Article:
Hillsboro, OR – On August 17, the Oregon Semiconductor Task Force released their report, Seizing Opportunity and presented their findings about how Oregon’s semiconductor industry can continue to grow and create high-paying jobs for Oregonians. Task force co-chairs Governor Kate Brown, Senator Ron Wyden, and Maria Pope, CEO of Portland General Electric, were joined by Representative Suzanne Bonamici, Steve Callaway, Mayor of Hillsboro, Adrien Bennings, President of Portland Community College, and Emily Mom, a Portland Community College student who immigrated to Oregon from Cambodia, and now works as a manufacturing technician at Intel.
The report can be found here.
“Technology is at the heart of Oregon’s economy, and we have immense opportunities to expand our semiconductor sector, so that the Silicon Forest can continue to thrive for decades to come”, said Governor Brown, speaking at the press conference. “It’s been an honor to co-chair the semiconductor task force alongside Senator Ron Wyden and Maria Pope. Thank you to all the task force members and their staff for their work over the past several months. And thank you to Representative Suzanne Bonamici and Oregon’s congressional delegation for your leadership.”
Semiconductor manufacturing facilities are expected to grow in the U.S. over the next 10 years — creating hundreds of thousands of employment opportunities and generating billions of dollars in state, local, and federal tax revenues. As one of the leading states in the United States for semiconductor research and development, Oregon has a remarkable opportunity to create good-paying jobs for the state’s diverse communities, build career pathways with higher education opportunities, and find success with companies looking to expand here. Additionally, the semiconductor industry significantly contributes to and benefits other sectors of the state economy, including biotechnology, climate technology, electrification, and automation of transportation and information technology.
More than 40% of semiconductor jobs do not require four-year degrees — investments in this sector offer Oregon a real chance to expand shared prosperity. “Because we have laid the groundwork for workforce development with initiatives like Future Ready Oregon, we can continue to invest in STEM education and build on existing partnerships––among industry, education, workforce, and community-based organizations––to meet the education and workforce needs of the industry,” continued Governor Brown.
“And, we will do so while expanding opportunities for historically-underserved communities––so no one is left behind. The semiconductor sector can play a huge role in closing economic disparity gaps in this state.”
On August 9, President Biden signed the $52 billion CHIPS and Science Act. This funding is a monumental step to ensure the U.S. continues to lead the way in technology and manufacturing, and Oregon remains a leader in the semiconductor industry. The Governor emphasized the need to capitalize on the opportunities before Oregon, “it is clear we must move quickly, so that our investments can be coupled with those in the CHIPS Act. We are in a 50-state race, and we cannot miss opportunities in the highly-competitive semiconductor industry.”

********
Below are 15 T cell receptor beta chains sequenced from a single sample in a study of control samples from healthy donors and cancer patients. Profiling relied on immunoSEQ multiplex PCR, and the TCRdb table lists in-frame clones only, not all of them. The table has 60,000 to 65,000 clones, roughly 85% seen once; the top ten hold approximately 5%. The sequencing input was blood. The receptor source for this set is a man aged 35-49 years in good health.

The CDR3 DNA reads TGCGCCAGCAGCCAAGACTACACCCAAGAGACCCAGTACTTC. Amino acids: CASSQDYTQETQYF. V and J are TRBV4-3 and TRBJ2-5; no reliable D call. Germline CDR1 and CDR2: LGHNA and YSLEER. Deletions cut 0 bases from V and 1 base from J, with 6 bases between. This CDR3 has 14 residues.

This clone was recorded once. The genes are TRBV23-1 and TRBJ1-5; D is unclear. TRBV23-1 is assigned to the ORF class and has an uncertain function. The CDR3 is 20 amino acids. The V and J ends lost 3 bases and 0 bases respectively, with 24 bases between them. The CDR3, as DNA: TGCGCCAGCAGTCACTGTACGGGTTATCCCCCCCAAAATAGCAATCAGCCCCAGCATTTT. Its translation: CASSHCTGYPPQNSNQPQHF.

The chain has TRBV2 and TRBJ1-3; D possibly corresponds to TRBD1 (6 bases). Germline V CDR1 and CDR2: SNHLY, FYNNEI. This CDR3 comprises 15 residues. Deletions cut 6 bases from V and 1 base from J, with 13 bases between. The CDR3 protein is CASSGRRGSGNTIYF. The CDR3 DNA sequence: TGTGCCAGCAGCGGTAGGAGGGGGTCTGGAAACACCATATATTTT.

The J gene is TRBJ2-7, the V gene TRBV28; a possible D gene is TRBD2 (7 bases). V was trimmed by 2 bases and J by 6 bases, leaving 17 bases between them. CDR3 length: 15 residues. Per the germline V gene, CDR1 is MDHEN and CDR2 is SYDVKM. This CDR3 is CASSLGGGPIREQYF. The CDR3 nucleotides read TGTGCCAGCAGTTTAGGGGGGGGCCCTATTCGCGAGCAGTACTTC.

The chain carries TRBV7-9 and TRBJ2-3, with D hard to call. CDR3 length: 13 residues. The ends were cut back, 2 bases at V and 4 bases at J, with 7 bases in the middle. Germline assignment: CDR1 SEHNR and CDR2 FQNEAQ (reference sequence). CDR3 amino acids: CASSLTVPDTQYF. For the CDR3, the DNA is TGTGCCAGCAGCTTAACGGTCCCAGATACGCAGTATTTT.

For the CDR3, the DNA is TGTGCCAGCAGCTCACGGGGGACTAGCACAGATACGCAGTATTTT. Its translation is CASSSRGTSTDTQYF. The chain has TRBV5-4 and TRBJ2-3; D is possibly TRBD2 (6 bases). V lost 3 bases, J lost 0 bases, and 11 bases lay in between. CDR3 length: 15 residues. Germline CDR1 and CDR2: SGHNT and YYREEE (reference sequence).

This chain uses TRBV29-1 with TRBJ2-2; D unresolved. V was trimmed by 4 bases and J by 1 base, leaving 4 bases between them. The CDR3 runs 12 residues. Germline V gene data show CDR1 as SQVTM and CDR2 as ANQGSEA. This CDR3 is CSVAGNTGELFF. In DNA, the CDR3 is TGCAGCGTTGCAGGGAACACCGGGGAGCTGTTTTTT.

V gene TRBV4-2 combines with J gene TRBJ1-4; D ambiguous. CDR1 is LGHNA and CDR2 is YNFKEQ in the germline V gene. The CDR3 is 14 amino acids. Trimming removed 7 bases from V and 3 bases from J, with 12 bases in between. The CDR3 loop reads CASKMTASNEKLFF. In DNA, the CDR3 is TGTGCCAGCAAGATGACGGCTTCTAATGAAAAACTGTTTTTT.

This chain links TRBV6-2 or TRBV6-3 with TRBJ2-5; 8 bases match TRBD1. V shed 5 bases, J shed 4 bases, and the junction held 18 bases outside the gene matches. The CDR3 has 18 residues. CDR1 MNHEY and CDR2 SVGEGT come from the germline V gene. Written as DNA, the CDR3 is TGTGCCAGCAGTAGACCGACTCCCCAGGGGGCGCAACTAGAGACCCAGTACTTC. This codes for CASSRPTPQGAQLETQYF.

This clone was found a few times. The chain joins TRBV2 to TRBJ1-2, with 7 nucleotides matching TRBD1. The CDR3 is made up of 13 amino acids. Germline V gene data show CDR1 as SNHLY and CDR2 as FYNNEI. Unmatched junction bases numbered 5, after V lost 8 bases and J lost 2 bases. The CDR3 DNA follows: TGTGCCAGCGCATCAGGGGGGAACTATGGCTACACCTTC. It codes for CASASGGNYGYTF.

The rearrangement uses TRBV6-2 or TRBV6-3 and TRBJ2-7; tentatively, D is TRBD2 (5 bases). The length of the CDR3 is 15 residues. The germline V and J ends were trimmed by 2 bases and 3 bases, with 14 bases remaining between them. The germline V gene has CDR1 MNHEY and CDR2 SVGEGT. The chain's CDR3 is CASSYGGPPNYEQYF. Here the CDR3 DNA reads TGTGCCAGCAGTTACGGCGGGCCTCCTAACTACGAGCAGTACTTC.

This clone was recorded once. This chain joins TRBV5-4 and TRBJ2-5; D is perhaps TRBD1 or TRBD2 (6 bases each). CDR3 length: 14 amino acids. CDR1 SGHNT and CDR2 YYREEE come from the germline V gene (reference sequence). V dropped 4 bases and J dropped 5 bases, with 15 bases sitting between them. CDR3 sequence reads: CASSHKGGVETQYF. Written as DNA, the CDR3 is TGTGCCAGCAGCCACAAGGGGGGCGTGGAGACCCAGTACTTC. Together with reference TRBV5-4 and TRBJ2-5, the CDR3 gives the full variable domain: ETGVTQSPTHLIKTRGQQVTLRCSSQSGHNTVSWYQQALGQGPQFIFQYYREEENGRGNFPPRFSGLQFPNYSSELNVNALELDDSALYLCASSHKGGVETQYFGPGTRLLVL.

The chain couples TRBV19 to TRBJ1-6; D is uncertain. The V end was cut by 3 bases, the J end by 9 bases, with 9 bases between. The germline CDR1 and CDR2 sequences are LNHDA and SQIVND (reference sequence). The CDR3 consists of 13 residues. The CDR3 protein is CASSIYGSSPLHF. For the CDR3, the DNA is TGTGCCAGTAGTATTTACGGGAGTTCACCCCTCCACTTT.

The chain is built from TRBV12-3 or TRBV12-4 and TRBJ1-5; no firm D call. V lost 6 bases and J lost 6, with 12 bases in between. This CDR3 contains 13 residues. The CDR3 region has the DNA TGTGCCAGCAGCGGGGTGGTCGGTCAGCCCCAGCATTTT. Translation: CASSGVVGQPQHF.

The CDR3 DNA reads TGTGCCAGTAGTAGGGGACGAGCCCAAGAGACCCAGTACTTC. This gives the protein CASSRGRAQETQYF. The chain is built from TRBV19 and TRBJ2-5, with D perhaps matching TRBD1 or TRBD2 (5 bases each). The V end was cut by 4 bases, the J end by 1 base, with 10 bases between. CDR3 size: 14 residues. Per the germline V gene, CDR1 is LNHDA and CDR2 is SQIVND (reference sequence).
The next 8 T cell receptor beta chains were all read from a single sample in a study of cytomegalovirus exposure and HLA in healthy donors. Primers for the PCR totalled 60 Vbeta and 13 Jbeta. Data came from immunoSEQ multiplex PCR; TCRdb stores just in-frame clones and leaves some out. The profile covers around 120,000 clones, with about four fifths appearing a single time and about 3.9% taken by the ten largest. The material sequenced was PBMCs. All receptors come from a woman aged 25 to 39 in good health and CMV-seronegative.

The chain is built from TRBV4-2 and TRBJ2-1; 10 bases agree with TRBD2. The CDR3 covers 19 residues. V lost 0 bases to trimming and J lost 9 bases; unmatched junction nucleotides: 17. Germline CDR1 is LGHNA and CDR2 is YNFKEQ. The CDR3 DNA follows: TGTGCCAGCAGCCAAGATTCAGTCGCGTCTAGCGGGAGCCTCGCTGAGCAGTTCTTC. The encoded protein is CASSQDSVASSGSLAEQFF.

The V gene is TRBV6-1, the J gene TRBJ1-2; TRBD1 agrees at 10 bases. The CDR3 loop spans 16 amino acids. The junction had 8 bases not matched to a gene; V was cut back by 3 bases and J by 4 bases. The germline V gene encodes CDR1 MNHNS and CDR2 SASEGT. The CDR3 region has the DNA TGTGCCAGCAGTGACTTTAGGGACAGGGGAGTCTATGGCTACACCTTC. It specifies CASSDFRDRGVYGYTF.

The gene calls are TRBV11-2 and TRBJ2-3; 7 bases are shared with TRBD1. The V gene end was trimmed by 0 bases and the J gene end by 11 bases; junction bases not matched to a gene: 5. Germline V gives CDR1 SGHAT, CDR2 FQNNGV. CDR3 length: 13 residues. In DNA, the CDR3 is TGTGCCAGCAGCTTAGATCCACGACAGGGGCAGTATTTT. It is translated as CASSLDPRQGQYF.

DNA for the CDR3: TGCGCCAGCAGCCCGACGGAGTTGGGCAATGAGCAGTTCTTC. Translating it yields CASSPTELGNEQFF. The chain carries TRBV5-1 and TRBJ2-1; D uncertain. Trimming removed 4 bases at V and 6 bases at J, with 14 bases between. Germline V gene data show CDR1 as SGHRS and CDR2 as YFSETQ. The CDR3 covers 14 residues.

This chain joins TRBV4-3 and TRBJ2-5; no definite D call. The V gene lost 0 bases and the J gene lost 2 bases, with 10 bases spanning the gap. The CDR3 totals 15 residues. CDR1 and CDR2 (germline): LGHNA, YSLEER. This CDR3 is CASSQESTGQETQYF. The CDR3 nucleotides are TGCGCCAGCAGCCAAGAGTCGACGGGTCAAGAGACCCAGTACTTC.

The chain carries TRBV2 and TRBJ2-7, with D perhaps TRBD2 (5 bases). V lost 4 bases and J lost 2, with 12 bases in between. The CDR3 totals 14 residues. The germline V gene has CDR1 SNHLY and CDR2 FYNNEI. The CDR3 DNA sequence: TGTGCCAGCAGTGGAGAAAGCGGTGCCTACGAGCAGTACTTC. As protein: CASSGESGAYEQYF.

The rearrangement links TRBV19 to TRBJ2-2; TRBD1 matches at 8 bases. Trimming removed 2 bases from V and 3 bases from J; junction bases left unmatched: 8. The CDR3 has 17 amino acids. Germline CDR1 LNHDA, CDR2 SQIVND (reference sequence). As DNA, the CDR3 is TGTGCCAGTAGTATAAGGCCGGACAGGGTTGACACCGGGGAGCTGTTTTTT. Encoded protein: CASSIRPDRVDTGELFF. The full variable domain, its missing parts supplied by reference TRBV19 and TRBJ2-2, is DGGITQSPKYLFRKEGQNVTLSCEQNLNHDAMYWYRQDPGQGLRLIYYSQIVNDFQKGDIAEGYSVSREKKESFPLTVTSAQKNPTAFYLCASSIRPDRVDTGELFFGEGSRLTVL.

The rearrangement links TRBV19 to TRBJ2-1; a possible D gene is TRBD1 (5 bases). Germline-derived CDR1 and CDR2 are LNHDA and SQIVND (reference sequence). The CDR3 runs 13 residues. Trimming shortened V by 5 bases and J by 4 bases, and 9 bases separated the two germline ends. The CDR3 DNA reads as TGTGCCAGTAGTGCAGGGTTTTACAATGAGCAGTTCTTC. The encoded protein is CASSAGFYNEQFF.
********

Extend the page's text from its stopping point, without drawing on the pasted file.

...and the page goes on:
Key Takeaways from the Report:
- Research and Development Strength: Semiconductor research and development is Oregon’s competitive advantage. Oregon’s strategy to secure chip investment should focus on solidifying a world-class innovation ecosystem around chip research and production.
- Workforce: Premier access to talent and a robust, private-sector led innovation ecosystem gives Oregon another competitive advantage. To preserve this advantage, Oregon needs to invest in workforce training across the talent continuum, from entry-level positions to PhDs.
- Land: To attract semiconductor manufacturers, the state needs more buildable industrial land. Oregon’s land use system and infrastructure investment programs need urgent legislative attention and investment to address this need.
- Incentives: Oregon needs to become more competitive on incentives. Other states offer incentive packages that are both larger and more specifically tailored to the semiconductor industry.
- Regulation: When it comes to governmental oversight, from permitting new facilities to environmental regulations, the subcommittee chaired by Governor Brown reviewed “best practices” from competing states and identified the importance of forming stronger partnerships with manufacturers and streamlining the permitting process.
Through chairing the environmental regulatory subcommittee, the Governor heard the semiconductor industry’s need to streamline environmental permitting because in Oregon, economic growth and environmental protections are not mutually exclusive.
Moving forward, the Governor stressed the need to craft budget and legislative proposals to make the task force’s recommendations a reality. “My goal is to lead the next phase of our efforts, so the next administration and Legislature have a package of proposals ready to review on Day 1 of the legislative session.”
The Governor concluded, “Oregon is a state of innovators and dreamers. Semiconductors will continue to be the beating heart of the tech sector in Oregon. I know we have the ingenuity and determination to get this done. There is no time to waste. So let’s get it done.”